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CD Feature/ Josh Russell: "Sink" & "Music for Geiger Counters"; V.A.: "Golden Various"

img  Tobias
Of all sound artists, Josh Russell may right now well be the most archetypical one. Just like David Newman (who operates under the Autistici moniker), Russell holds a physical empathy for noise in its purest form, for its wonders and its unconscious musicality. At the same time, he is capable of transforming these sounds into something thoroughly composed and steeped in creative breath, while awarding them a level of alluring abstraction, where others would instead use their inbuilt familarity as an easy means to create sympathy and recognition in the listener.

In this regard, Russell may soon come to be seen as the logical and worthy heir to the throne of Asmus Tietchens, even though this analogy of course denies the absolute individuality Russell has already infused his oeuvre with in the early stages of his career. His music seems to exist in between the lines and always appears to be developping in a completely natural way - although it is not always easy to fathom what exactly it is that he is doing with his source material.

“For LP”, his first full-length work, drew and demanded attention for its simultaneously zen-infused minimalism with regards to its presentation of musical ideas and its high-density resolution in terms of parameters like arrangement, methodology and timbre. Sometimes, Russell’s pieces suggested something very recognisable, but the closer one came, the more these associations seemed absurd. Most of all, there was a pervasive sense of emotionality lurking underneath a surface which initially promised cerebral pleasures only – a confounding, but highly appreciated sensation.

On his latest full-length work, released by selective and quality-smitten label Quiet Design, Russell again makes use of the immediate physicality of his sounds. “Sink” comes with the recommendation of “listening at an immersive volume on a playback system capable of articulating low frequencies” – iPod users beware – and hits the listeners directly in his solar plexus. At first, the record comes across as noisy and harsh, abrasive textures drilling themselves into the cortex and mutually embraced floursescent high-frequency tones slowly shooting into the nightsky like genetically engineered stipes.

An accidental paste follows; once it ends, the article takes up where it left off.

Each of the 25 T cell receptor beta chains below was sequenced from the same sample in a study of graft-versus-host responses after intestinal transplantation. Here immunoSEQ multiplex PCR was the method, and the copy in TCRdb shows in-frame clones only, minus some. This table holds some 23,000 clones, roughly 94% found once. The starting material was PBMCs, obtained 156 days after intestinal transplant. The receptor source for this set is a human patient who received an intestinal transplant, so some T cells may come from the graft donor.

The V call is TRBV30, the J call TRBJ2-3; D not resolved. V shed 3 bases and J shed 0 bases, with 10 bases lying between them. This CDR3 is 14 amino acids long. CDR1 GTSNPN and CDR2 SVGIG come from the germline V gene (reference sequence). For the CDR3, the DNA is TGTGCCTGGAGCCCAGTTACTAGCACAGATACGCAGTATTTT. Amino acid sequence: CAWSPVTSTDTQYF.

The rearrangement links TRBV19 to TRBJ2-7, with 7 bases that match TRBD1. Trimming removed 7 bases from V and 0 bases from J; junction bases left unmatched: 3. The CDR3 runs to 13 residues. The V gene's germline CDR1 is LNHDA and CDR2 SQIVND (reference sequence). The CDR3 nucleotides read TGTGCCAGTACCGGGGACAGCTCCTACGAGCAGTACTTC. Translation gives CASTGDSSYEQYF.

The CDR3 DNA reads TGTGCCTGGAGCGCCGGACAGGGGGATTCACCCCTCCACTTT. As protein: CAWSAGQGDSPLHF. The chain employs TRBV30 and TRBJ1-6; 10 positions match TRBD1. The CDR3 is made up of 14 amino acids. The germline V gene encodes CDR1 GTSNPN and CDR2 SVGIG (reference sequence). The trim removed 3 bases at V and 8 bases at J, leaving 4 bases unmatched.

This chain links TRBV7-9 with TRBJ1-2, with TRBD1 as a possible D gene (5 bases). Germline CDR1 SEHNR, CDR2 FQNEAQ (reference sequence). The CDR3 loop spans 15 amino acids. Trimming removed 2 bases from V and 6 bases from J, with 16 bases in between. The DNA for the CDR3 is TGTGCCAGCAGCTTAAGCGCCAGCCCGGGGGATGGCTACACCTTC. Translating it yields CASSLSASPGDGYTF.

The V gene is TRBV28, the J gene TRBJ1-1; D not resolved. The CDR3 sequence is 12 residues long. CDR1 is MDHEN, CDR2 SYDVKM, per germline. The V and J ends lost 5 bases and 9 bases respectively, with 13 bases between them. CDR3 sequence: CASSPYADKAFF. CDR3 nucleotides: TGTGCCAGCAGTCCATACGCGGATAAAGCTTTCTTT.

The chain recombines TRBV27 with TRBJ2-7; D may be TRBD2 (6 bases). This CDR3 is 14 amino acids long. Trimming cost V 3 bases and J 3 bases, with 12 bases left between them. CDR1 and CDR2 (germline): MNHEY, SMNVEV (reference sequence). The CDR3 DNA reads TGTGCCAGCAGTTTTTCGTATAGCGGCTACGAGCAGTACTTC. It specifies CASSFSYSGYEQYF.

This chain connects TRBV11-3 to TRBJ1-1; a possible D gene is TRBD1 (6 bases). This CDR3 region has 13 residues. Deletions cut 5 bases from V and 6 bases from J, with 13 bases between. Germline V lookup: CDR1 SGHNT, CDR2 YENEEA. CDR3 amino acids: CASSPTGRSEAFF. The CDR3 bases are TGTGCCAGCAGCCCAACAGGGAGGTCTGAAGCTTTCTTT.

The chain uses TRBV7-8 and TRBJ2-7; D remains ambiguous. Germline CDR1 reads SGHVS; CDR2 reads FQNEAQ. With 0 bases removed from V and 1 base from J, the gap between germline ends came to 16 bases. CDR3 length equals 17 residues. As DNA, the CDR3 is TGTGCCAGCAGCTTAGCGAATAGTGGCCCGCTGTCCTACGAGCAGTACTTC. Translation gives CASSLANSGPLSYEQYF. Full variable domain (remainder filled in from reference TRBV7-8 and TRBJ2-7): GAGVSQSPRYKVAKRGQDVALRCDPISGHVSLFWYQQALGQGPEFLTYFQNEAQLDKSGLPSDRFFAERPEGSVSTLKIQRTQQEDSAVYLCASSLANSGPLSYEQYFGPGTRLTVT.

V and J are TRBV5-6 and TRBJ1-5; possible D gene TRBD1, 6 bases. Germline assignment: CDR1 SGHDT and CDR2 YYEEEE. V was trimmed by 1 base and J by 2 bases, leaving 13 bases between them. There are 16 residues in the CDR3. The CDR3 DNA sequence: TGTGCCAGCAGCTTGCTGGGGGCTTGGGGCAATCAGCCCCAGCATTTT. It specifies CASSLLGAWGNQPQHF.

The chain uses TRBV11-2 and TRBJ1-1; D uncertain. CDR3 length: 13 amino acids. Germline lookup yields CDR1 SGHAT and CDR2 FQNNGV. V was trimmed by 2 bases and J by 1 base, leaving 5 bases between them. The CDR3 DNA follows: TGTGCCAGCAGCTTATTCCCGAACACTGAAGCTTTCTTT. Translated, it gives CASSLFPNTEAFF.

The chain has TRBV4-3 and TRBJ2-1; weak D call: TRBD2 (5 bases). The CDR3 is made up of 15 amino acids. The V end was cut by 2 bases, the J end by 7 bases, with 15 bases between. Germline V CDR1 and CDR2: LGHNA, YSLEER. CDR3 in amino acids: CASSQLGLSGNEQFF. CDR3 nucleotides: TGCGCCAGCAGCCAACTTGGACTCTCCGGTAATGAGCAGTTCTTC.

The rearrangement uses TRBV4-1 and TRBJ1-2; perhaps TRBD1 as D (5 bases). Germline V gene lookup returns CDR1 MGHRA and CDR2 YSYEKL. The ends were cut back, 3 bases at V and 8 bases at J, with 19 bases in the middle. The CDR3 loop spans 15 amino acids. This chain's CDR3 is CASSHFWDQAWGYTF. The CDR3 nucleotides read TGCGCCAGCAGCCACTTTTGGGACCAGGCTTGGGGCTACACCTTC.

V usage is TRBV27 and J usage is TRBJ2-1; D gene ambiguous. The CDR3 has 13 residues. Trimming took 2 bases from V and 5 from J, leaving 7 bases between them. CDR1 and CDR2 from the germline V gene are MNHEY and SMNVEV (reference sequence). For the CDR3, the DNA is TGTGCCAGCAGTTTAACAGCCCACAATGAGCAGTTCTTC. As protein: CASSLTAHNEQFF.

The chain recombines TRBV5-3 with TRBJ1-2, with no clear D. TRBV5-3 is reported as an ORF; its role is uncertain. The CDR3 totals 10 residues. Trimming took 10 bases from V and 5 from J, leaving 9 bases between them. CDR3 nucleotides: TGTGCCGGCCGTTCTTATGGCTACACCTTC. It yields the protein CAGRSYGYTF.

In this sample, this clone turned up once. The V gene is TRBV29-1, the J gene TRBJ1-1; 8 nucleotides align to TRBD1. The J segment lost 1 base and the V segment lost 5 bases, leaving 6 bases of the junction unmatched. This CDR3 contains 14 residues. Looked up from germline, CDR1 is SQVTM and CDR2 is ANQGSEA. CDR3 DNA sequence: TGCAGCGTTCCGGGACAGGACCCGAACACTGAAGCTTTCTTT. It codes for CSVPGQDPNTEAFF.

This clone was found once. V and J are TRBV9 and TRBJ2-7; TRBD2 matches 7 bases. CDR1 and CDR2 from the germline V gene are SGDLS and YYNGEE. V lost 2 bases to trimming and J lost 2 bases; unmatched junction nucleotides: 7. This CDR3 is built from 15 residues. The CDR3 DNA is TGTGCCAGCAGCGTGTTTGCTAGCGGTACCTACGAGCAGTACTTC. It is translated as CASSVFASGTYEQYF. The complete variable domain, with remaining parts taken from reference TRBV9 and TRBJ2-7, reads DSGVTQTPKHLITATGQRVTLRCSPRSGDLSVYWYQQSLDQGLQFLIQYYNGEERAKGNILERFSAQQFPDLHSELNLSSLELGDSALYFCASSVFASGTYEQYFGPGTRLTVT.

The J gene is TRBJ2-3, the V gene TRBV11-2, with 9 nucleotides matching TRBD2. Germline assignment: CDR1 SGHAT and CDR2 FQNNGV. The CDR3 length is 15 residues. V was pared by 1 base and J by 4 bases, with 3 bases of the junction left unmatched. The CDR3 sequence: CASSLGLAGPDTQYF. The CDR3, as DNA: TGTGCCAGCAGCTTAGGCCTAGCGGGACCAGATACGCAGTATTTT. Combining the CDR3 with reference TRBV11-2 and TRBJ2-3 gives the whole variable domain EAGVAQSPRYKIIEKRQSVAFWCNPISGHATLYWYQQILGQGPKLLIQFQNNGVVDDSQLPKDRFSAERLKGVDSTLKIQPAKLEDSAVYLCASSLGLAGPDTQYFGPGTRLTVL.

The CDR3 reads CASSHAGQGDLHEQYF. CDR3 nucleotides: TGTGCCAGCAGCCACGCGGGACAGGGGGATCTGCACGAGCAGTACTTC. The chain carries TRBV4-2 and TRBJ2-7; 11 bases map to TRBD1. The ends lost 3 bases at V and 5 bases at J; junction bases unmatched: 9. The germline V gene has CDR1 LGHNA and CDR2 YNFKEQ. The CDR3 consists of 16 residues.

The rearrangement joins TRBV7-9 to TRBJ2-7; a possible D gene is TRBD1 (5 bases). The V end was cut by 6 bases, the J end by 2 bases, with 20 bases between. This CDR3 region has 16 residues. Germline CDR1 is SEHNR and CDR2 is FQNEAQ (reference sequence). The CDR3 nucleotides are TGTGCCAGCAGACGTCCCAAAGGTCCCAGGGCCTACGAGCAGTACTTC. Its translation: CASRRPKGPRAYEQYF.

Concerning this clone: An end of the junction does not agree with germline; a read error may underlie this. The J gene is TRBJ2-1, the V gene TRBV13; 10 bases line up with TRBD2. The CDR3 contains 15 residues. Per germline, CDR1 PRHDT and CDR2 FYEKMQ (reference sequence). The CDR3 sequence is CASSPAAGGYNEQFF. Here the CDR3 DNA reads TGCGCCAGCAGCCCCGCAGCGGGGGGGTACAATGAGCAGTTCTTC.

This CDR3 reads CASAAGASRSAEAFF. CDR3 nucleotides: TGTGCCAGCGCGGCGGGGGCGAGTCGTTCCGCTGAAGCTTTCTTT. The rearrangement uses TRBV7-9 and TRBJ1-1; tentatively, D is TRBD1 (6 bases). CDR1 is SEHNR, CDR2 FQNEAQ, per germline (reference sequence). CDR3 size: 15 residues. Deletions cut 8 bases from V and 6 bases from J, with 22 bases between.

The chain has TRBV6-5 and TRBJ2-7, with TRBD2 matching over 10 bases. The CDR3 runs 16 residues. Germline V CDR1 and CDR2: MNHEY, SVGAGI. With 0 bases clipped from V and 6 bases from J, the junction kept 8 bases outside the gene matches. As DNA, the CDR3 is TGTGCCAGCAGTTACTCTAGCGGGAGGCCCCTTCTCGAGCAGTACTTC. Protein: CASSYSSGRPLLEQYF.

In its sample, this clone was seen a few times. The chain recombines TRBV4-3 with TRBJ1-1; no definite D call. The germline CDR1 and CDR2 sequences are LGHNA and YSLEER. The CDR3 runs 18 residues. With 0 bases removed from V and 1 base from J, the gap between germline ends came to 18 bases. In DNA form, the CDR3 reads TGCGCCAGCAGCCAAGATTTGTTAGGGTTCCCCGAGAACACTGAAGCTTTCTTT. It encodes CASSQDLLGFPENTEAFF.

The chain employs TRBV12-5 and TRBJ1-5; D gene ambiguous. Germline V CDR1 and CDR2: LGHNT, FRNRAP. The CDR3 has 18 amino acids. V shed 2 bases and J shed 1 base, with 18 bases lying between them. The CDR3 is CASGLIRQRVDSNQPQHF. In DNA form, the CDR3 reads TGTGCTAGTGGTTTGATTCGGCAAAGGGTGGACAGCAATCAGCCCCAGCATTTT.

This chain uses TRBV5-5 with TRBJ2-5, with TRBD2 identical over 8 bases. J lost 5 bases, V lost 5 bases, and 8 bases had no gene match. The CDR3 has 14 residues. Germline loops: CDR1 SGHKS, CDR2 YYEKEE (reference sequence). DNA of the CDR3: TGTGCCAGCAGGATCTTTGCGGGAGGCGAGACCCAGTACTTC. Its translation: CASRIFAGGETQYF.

The proximity to the Industrial movement has already caused some surprise and applause (Dutch reviewer Frans de Waard referring to “Sink” as the future of microsound), but the aggressive nature of the opening in no way contradicts Russell’s philosophy of digging up quiet music usually hidden from the ear by means of amplification and subtle tranformation. After the opening pieces have cleansed the mind, he gradually builds a stageringly tight, bass-heavy drone from a finely grained seed. This 26-minute long second half of the album is divided up into several segments, even though the music simply continues to flow.

Track changes occur whenever an old factor disappears or new elements enter the picture. It is almost as if Russell wants to emphasise differrent aspects of his music, indexing the piece along obvious, but never banal lines of development. As is the case with most dedicated sound artists, the questions he asks only make sense inside this reference system – but this does not render them meaningless. At the end of “Sink”, the listener may not have a practical use for his enlightenment, but he will have the strong feeling that he has just gone through something very special.

Released on the excuisite and still young Koyuki Sound label, the short-form “Music for Geiger Counters” presents a sparser, more reduced and almost skeletised side. Possibly a radical continuation of the first track on Kraftwerk’s “Radio Activity” album, “Geiger Counters” at first sounds like nothing more than a spindly chirping and high-frequency hum. On closer inspection, however, Russell applies constant changes to his material, continually altering factors such as volume, timbre and rhythmic emphasis.